Extinct. The end of a species. It was heartbreaking! To hear that Sudan, the 45-year old, last surviving male northern white rhino who lived at the Ol Pejeta Conservancy in Kenya, was put to sleep after months of poor health. His daughter, Najin, and granddaughter, Fatu, are the last surviving females of a species that once roamed the African plains from Uganda to the Congo. By Priya Florence Shah

 

Sudan was a northern white rhino (Ceratotherium simum cottoni), one of the two subspecies of the white rhinoceros (the other being the southern white rhinoceros). His species numbered 2,000 to 3,000 in 1909, but poaching for rhino horn (used in traditional medicine) reduced its population to just 15 in the 1970s and 1980s. Almost extinct, the last remaining northern white rhinos were under 24-hour protection by armed guards.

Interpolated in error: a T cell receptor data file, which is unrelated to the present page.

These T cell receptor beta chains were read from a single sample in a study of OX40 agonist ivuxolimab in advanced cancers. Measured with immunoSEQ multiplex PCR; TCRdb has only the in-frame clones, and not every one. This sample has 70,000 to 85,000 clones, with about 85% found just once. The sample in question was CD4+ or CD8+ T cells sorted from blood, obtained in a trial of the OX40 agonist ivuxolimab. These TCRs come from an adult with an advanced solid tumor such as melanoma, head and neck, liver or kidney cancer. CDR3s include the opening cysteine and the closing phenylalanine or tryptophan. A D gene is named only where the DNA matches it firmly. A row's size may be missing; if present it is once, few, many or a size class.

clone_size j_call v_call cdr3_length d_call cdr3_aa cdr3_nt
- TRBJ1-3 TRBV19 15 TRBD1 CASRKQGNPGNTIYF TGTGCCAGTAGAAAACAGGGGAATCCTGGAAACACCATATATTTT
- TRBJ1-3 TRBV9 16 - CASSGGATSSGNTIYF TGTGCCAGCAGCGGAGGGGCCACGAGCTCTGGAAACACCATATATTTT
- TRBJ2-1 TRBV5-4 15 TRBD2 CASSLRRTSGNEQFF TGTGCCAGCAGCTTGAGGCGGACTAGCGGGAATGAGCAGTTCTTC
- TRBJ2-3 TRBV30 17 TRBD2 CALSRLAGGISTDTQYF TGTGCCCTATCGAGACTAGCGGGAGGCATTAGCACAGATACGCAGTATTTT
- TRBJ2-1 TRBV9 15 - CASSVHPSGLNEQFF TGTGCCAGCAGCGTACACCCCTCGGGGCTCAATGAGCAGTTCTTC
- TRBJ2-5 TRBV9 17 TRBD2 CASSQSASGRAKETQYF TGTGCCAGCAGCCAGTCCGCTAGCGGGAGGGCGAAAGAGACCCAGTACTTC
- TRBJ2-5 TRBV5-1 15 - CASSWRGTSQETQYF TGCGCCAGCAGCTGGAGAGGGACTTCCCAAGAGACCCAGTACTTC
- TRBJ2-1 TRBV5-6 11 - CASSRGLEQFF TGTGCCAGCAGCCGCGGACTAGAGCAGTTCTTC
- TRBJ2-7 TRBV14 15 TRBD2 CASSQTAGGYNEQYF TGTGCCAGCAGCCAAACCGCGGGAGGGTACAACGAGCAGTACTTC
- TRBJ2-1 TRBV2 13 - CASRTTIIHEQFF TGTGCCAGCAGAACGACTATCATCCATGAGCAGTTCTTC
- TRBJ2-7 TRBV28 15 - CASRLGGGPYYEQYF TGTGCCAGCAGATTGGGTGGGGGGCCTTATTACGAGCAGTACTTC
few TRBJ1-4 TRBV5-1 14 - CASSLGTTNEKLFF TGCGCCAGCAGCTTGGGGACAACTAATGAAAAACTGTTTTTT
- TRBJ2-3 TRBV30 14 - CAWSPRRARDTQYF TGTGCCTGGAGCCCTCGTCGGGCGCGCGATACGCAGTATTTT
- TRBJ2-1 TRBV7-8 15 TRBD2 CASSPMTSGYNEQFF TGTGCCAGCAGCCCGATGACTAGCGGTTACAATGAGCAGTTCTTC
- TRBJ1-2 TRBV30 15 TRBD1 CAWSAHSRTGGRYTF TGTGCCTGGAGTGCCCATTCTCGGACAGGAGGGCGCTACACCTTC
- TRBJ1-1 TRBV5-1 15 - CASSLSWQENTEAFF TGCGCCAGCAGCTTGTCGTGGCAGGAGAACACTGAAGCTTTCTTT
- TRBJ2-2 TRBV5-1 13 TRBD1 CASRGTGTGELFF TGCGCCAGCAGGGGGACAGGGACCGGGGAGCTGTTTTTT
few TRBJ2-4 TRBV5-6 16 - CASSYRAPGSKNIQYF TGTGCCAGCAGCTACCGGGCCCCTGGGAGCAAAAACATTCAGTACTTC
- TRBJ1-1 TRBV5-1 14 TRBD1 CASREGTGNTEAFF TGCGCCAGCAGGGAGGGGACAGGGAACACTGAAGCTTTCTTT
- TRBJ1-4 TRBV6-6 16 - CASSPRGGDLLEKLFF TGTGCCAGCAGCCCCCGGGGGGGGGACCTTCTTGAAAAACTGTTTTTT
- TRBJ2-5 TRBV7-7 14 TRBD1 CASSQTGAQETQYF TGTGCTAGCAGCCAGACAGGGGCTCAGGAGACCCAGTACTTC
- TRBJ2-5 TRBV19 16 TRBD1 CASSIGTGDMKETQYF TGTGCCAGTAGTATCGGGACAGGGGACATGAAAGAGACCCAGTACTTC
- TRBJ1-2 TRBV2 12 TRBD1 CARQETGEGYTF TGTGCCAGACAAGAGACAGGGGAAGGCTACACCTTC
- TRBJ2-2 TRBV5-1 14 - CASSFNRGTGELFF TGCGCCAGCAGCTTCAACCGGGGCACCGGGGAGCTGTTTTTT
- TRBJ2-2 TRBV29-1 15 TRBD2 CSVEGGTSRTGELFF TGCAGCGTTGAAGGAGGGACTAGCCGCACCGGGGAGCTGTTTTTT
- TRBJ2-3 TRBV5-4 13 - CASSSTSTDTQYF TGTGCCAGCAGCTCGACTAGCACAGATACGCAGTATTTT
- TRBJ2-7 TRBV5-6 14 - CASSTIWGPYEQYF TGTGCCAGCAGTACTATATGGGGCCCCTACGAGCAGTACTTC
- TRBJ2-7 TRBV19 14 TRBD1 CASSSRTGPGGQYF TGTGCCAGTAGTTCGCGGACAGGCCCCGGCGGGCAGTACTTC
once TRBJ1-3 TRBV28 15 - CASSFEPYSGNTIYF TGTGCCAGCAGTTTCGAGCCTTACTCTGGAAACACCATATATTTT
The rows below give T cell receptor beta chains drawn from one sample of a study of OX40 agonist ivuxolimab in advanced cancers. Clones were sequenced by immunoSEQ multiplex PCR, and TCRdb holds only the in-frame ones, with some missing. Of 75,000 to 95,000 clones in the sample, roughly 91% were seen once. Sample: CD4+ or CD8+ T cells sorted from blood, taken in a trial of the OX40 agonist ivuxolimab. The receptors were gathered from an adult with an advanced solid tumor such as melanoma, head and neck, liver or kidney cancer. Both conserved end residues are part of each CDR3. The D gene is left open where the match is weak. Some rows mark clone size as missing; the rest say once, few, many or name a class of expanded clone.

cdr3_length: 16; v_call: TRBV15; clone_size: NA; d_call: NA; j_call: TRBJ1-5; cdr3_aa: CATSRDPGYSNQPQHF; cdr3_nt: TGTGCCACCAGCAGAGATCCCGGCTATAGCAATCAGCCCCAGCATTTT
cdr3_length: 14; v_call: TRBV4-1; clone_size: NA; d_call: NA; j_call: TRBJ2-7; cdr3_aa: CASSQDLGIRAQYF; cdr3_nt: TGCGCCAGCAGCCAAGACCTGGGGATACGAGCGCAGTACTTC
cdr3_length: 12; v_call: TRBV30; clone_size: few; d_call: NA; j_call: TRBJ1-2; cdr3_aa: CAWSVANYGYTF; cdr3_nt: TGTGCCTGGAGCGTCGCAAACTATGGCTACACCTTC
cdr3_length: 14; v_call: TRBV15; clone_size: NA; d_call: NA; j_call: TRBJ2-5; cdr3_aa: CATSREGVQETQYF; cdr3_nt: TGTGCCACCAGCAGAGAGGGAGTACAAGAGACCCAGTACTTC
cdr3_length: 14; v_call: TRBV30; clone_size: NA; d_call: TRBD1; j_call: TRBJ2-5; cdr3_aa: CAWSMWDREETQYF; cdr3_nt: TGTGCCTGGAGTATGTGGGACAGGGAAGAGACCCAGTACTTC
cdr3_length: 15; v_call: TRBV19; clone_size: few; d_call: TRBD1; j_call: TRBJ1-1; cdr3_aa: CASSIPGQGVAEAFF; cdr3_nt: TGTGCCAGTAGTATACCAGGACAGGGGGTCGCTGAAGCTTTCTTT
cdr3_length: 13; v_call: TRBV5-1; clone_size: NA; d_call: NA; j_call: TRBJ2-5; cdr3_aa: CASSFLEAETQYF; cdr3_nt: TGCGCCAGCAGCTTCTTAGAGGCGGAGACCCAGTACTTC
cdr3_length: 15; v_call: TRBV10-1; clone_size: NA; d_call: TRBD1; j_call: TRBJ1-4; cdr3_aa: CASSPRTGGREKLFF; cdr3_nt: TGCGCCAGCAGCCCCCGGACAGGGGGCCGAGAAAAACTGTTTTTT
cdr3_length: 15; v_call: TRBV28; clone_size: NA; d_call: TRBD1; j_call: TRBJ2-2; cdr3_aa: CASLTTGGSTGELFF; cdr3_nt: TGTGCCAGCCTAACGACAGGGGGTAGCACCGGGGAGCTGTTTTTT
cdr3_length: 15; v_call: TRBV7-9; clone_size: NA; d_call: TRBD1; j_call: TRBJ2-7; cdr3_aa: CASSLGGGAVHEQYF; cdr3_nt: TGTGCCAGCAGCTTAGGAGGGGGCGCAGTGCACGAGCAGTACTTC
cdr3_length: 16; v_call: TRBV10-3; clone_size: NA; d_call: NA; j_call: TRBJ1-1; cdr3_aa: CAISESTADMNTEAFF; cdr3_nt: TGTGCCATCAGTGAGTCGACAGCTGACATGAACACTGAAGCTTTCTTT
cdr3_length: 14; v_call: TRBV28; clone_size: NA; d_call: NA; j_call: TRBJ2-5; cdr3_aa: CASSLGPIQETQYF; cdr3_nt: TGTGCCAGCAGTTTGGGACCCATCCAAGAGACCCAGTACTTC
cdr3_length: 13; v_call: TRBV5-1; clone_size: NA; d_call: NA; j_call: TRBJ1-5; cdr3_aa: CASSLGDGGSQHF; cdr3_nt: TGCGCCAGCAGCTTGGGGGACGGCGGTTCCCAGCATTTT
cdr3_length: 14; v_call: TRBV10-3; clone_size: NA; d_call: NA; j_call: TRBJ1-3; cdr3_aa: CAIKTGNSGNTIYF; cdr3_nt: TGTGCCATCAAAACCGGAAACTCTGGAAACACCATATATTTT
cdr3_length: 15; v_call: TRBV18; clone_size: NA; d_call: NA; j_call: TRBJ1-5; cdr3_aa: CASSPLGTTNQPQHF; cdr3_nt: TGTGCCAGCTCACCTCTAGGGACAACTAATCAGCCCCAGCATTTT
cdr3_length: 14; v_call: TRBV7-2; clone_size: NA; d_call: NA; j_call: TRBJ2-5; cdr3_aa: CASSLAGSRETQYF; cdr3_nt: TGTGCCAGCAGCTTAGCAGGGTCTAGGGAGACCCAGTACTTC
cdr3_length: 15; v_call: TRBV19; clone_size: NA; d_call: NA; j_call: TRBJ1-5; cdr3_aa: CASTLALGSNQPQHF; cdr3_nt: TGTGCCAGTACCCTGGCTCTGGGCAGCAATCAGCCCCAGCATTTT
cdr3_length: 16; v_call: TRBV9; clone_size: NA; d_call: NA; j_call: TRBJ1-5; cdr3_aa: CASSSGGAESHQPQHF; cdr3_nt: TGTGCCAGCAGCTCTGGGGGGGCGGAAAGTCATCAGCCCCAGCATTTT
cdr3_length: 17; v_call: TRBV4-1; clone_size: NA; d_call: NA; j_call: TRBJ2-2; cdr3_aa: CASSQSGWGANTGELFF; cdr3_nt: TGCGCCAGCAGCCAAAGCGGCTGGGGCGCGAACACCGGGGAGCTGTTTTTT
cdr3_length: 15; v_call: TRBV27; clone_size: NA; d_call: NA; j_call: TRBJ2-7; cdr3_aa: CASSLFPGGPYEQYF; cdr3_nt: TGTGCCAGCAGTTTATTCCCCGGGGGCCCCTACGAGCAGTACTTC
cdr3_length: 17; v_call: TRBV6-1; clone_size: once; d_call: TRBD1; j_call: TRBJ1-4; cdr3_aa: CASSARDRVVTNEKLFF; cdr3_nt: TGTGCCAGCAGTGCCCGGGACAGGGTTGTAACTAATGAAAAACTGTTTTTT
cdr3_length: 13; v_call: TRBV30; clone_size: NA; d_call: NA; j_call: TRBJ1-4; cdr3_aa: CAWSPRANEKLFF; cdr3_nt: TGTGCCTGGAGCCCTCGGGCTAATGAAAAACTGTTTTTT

But nothing could protect this ‘gentle giant’ from the ravages of old age. At 45 years (90 in human years), he was put to sleep, and with him vanished all hope of breeding the species naturally. And with Najin and Fatu unable to bear progeny, scientists, who saved some of Sudan’s genetic material, are considering options such as artificial insemination, in-vitro fertilisation and embryo transfer to restore this now extinct species.

 

One option may be to fertilize eggs, from the two female rhinos, with stored sperm cells from Sudan and other dead northern white rhinos. The embryos would then be implanted into healthy southern white rhino surrogates, to give them the best chance of survival.

 

This may still be our last chance at undoing the damage that human avarice and self-indulgence have wreaked on all five rhino species, many of which are still critically endangered and vulnerable to poaching. But, if we can talk about bringing the long-extinct mammoth back from the dead, why not a species that only just vanished into oblivion?